And yet, not only were the clerical abuse scandals generally interpreted according to therapeutic views and policies, but the churches themselves adopted the rhetoric of the therapists. When a crisis was acknowledged in the early 1990s, most statements by the Catholic hierarchy accepted the notion of the compulsive and irreformable nature of adult sexual activity with children and admitted the radical tenet that implicated priests should never be restored to parish ministry. They agreed that child victims urgently required therapy from secular psychologists and counselors, itself a rejection of the means of healing offered by the Church. Catholic authorities accepted without qualms the expansive claims made by therapists about the massive extent and life-long consequences of sexual abuse-both ideas that are in reality open to serious challenge.
The clerical abuse scandal wrought great damage upon American churches, and above all upon the Catholic Church, which suffered blows to its morale and prestige far more serious than its large pecuniary losses. Can anything positive be drawn from this whole mess? Chances of avoiding repetition seem slight: it is probably too much to ask that the news media will in future exercise caution before making wild generalizations indulging ancient religious stereotypes. Meanwhile, the relationship between clergy and laity has been severely tested, and it will be many years before priests are able to associate with young people on anything like the free and easy terms that provided opportunities for abuse. Father Porter casts a long shadow.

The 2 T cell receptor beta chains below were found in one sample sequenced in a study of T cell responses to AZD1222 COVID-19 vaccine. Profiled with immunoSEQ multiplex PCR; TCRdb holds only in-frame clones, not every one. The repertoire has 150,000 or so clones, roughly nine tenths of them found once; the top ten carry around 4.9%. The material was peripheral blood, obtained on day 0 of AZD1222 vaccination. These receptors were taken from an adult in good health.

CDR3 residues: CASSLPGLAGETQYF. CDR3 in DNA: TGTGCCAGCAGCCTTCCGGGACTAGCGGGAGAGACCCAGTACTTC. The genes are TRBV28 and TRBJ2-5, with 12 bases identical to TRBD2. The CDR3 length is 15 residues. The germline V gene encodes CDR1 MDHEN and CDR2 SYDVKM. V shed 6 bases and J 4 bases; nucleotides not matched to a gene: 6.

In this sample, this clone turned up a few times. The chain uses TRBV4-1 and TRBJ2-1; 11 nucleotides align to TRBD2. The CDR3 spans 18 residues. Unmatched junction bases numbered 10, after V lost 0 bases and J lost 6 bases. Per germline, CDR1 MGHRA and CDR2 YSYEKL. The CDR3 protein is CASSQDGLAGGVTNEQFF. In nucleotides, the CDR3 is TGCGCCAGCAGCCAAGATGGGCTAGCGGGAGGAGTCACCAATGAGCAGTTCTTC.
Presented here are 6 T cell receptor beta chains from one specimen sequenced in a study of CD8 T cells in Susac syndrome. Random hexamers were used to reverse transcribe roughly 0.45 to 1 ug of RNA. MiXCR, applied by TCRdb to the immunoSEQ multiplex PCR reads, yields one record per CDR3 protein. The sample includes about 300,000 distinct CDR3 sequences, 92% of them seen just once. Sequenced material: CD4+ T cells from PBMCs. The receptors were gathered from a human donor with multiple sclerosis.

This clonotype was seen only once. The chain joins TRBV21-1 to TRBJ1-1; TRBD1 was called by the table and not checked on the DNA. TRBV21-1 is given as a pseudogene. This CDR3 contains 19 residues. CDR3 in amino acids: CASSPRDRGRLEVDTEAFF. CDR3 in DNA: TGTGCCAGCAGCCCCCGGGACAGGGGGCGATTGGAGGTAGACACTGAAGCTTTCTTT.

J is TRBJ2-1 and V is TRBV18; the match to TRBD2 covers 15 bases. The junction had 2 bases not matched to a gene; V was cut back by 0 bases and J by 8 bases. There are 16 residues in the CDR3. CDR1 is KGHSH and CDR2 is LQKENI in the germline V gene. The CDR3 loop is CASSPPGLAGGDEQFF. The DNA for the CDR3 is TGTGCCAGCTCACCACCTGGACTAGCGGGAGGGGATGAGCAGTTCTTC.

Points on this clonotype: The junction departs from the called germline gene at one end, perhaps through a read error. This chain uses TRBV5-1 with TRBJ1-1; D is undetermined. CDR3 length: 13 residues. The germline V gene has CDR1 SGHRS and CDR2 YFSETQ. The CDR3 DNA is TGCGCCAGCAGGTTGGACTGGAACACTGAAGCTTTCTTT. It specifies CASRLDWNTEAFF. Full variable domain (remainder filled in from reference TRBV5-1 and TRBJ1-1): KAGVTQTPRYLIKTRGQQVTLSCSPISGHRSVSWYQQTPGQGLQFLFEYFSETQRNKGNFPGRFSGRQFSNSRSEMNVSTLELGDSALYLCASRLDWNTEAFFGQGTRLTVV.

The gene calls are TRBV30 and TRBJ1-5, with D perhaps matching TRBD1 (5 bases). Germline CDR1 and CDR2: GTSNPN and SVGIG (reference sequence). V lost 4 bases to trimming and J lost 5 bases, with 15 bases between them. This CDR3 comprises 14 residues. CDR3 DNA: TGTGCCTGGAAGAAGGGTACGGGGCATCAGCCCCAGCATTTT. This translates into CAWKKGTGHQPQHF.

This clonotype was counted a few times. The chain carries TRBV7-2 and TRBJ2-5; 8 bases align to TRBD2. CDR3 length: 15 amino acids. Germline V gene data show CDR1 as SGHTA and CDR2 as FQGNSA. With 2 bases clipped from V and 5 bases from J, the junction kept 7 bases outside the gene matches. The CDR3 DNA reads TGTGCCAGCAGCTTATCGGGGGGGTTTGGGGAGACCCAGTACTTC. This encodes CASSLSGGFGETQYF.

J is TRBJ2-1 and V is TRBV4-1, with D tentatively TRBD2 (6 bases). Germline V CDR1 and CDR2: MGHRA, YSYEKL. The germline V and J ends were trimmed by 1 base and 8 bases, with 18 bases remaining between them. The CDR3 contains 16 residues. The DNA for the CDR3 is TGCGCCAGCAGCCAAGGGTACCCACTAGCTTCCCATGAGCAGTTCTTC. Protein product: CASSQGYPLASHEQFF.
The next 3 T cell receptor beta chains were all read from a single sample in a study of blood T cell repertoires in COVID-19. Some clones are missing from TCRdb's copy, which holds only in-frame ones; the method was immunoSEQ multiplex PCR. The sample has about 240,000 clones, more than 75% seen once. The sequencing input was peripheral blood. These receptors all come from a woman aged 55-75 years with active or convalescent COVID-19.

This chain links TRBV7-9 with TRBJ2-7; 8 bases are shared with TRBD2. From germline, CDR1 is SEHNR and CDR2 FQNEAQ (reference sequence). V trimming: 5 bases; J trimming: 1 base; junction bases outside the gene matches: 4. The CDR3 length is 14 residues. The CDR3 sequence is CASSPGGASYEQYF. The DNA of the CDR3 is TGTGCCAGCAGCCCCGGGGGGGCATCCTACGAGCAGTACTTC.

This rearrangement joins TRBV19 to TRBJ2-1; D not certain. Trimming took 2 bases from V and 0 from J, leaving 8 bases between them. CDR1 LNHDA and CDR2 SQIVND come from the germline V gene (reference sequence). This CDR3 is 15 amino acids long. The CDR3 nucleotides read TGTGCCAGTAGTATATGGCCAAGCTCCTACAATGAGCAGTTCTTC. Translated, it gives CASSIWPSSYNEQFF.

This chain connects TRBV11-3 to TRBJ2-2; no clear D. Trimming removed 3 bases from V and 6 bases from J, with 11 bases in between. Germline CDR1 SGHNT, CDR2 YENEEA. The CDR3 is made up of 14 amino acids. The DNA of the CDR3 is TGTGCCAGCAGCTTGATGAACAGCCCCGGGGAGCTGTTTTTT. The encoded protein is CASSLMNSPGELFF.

Yet other more favorable images emerge from the crisis, including the juries who were able to acquit some falsely accused priests and to reject demands for large financial damages. But two individuals particularly deserve commemoration. One was Stephen Cook, the former seminarian who reported his falsely "recovered" memories of sexual violation by Cardinal Bernardin. His charges were instantly and widely cited by the media, which face no restrictions on quoting the most extravagant allegations once they have been lodged in a civil lawsuit. While many plaintiffs would have pressed their charges ruthlessly in the hope of gaining some compromise settlement, Cook came to realize the falsity of his supposed recollections and publicly withdrew the allegations. Bernardin, who had reacted with astonishing dignity and courage, made a heroic effort to reconcile with Cook and spoke eloquently on the occasion of Cook's death in 1995. Suffering, manipulation, slander, and injustice thus gave rise to charity, strength, forgiveness, and love: a lesson that the oddly matched images of Bernardin and Cook should epitomize many years after the memory of the abusive clergy has passed into oblivion.